Since the US-led invasion in 2001, Washington and its allies have pumped large amounts of money into the country, often with poor coordination and little oversight, lining the pockets of some Afghans working with the international coalition.
"There was a sudden influx of huge amounts of cash in the country by different actors spent for different purposes with different tactics," Ibrahimi said. That encourages "corruption when you pump so much money into the hands of a few individuals or groups and who become very rich in a matter of a few years."
According to the United Nations Office of Drugs and Crime (UNODC), corruption in Afghanistan is a big and growing problem, amounting to $3.9 billion (2.9 billion euros) in 2012, an estimated 20 percent of the country's gross domestic product (GDP). The UNODC said that corruption in Afghanistan increased by 40 percent between 2009 and 2012.
Transparency International ranks Afghanistan as one of the most corrupt nations in the world. Only North Korea and Somalia suffer from more graft, according to Transparency's 2012 corruption perceptions index. Some 61 percent of Afghans reported paying a bribe in 2010.
"The scale of corruption you've got in Afghanistan today is historically unprecedented, and it's largely a product of the way the West has thrown around large amounts of money," Stephen Biddle, an expert on the conflict in Afghanistan, told DW.
Greasing the gears of war
President Karzai has long accused Washington of fuelling graft through the haphazard way in which the war in Afghanistan has been waged since 2001. In particular, he has said that much of the corruption is a product of US defense contracts.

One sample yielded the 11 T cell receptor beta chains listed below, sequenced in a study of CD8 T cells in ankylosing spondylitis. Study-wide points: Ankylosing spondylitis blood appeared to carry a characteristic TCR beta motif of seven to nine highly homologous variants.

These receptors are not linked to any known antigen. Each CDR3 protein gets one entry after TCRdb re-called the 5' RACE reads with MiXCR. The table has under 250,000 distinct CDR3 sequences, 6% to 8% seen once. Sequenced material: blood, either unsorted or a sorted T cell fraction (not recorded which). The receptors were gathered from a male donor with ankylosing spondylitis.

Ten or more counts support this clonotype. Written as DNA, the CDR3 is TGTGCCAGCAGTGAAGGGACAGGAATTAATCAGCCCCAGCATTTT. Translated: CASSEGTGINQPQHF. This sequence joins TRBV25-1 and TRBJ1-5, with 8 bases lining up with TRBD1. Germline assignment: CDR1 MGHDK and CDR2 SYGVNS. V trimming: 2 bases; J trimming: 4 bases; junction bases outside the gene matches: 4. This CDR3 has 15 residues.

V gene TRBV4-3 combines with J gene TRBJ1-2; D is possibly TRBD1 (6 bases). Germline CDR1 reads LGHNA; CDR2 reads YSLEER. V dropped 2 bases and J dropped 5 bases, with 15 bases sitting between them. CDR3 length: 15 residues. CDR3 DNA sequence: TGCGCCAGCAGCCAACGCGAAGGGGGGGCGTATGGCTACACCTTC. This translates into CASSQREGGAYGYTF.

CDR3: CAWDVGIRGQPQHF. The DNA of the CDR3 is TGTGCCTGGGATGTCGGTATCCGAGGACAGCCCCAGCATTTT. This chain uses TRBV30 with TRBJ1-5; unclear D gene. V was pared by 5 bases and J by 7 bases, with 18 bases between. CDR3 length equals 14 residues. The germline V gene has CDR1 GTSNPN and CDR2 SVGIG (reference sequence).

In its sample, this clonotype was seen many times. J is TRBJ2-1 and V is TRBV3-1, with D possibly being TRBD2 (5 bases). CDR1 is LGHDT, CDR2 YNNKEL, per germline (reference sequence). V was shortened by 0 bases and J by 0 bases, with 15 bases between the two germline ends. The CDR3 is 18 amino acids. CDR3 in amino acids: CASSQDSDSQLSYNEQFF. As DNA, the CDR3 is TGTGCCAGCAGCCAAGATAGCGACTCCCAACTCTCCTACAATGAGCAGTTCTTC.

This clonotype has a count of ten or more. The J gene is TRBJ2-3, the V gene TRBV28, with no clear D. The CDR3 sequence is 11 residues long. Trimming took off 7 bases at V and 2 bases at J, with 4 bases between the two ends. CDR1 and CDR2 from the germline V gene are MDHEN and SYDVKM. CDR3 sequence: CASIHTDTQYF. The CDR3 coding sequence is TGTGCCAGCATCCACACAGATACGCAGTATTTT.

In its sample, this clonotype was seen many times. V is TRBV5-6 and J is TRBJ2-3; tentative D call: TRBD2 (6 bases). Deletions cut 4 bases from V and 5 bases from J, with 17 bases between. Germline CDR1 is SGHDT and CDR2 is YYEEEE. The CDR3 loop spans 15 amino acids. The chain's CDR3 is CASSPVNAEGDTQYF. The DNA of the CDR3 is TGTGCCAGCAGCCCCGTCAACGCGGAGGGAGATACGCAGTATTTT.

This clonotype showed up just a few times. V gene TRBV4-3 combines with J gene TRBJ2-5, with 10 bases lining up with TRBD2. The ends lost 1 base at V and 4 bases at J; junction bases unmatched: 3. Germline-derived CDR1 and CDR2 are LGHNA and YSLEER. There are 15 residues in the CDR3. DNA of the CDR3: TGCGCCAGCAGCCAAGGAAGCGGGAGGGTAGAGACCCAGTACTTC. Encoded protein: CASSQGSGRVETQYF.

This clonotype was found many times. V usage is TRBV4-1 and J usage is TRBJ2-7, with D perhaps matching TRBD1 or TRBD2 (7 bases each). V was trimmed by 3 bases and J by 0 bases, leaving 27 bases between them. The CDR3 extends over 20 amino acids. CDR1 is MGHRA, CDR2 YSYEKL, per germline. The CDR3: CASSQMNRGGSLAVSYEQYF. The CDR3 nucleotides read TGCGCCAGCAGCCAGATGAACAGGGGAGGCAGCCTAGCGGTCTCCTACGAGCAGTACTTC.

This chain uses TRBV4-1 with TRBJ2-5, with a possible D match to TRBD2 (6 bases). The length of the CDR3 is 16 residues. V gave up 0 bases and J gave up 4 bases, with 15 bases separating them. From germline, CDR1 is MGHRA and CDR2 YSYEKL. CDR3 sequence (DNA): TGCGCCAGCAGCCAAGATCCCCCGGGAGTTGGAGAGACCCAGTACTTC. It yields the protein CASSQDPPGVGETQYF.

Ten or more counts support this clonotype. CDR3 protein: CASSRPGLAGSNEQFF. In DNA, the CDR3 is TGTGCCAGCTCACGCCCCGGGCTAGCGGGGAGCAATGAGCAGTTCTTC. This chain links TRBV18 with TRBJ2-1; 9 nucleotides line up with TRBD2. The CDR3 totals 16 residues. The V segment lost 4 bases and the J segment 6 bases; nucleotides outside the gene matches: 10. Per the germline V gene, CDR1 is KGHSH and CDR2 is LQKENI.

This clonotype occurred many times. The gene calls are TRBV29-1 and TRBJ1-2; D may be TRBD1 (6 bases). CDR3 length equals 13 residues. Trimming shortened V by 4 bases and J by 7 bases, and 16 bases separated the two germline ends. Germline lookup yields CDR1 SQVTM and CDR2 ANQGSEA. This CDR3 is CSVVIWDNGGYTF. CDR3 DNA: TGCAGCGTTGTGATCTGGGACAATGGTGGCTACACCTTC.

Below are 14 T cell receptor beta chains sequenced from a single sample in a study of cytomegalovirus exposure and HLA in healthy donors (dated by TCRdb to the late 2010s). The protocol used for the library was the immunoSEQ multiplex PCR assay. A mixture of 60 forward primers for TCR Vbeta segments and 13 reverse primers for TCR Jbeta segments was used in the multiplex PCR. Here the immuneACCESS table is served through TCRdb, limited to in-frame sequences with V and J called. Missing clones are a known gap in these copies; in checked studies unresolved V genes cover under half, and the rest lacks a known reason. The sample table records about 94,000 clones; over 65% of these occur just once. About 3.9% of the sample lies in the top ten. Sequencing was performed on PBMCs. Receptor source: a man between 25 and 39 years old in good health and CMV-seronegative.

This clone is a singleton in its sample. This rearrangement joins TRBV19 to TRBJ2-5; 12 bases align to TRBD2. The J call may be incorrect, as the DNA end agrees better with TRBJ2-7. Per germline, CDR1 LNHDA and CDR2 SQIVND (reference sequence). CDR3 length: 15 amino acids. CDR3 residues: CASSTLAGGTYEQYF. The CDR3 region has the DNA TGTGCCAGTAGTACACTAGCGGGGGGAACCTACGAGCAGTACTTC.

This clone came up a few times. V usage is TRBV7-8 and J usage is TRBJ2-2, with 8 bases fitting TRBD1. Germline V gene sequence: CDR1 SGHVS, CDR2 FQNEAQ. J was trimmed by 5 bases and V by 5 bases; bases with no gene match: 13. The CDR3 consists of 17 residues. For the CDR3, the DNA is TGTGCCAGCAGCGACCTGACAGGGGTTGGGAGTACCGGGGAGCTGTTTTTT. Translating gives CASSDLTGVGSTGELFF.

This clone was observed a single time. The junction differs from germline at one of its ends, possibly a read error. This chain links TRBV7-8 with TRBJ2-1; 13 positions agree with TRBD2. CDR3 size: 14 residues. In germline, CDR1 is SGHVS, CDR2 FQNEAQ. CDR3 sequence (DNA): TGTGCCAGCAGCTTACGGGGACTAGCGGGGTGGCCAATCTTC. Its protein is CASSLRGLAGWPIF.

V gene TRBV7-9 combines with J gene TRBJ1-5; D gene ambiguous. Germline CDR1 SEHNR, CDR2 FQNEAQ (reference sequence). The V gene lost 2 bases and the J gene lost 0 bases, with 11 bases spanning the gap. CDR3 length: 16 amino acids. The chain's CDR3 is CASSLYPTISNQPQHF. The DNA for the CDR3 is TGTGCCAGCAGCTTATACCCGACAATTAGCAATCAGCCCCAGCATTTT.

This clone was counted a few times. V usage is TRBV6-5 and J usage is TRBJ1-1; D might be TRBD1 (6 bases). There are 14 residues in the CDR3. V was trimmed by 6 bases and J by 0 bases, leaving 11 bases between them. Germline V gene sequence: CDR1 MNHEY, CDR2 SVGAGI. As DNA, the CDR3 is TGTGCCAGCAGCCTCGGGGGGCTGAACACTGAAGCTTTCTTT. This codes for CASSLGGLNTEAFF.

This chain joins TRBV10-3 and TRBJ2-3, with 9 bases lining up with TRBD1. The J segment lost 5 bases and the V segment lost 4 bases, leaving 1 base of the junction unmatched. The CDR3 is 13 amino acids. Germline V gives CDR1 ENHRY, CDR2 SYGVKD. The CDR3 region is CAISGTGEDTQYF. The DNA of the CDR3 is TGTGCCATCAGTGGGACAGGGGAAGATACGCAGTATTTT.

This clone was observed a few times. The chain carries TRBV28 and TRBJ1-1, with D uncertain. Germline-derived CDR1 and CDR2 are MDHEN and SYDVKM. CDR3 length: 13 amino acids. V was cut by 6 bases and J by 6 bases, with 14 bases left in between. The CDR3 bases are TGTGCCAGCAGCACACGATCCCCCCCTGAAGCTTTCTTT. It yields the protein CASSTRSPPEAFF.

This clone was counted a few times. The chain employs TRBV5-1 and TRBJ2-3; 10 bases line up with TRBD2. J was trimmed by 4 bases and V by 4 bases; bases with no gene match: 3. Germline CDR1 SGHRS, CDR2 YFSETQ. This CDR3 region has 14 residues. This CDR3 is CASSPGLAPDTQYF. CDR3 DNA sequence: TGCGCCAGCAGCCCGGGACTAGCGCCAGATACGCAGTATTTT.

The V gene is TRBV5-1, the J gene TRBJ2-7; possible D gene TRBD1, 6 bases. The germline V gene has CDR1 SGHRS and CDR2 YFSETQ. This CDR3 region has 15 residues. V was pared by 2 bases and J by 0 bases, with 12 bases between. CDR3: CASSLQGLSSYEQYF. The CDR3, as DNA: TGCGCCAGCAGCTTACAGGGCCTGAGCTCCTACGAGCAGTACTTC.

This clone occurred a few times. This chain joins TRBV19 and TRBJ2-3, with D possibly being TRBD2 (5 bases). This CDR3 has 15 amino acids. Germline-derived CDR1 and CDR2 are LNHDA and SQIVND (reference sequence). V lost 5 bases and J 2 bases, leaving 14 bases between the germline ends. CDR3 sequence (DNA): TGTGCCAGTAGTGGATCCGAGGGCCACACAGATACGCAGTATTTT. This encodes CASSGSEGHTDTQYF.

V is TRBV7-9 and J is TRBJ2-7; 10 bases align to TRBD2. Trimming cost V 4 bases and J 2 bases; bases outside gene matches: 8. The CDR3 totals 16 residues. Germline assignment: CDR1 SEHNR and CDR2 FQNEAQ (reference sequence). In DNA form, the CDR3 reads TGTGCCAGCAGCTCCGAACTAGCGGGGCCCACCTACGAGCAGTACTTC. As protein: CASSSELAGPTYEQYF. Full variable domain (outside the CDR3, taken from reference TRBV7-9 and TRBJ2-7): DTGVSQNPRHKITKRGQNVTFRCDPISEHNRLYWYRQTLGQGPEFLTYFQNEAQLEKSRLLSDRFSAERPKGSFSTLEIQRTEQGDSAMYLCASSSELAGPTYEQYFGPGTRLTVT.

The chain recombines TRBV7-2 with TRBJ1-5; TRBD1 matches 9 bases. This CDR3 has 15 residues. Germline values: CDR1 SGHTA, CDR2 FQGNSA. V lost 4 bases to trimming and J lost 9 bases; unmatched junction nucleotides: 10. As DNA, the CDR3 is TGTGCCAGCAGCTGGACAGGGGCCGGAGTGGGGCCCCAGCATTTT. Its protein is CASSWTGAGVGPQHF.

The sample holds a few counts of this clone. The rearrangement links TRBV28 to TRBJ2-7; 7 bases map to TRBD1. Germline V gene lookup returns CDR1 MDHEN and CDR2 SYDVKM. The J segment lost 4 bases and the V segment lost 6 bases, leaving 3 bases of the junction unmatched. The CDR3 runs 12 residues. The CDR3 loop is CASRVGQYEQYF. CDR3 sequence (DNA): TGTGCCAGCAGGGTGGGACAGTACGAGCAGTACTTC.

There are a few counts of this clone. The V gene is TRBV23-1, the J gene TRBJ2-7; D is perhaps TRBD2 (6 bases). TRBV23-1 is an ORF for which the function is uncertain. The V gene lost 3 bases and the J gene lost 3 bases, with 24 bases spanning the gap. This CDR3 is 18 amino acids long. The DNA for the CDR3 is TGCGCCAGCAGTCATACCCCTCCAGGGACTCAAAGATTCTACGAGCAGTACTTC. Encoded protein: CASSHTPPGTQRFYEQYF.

"The contracts are not issued by the Afghan government," Karzai told American broadcaster NBC in a December 2012 interview. "The contracts are issued by the international community, mainly by the United States."
"Now whether this corruption in Afghanistan is an accident, a by-product of the situation in the past 10 years, or is it perpetrated also on purpose, is today my main question," Karzai said.
'Rule of law remains poor'
According to Biddle, Washington has often sacrificed the long-term goal of good governance by cutting corners in the pursuit of short-term security gains, tolerating some graft in the process if it helps get the job done.
"In the short-term it can look like a great idea to accept some corruption in order to get that well dug tomorrow, or to fund a warlord who in the long term is bad government, but in the near term will put a militia on the ground and keep the Taliban out of a neighborhood you want to remain safe," said Biddle, a professor at George Washington University in Washington D.C.
While some actors in Afghanistan have made big profits off the non-transparent distribution of foreign funding, Ibrahimi cautions that the money is not the only problem.
"It's also caused by a big government which has not been in a position to control or hold people accountable here," he said. "The rule of law generally remains very poor in Afghanistan, and we are facing a hugely corrupt and dysfunctional court system in the country."
Masood Jahish from DW's Afghanistan Department contributed to this report.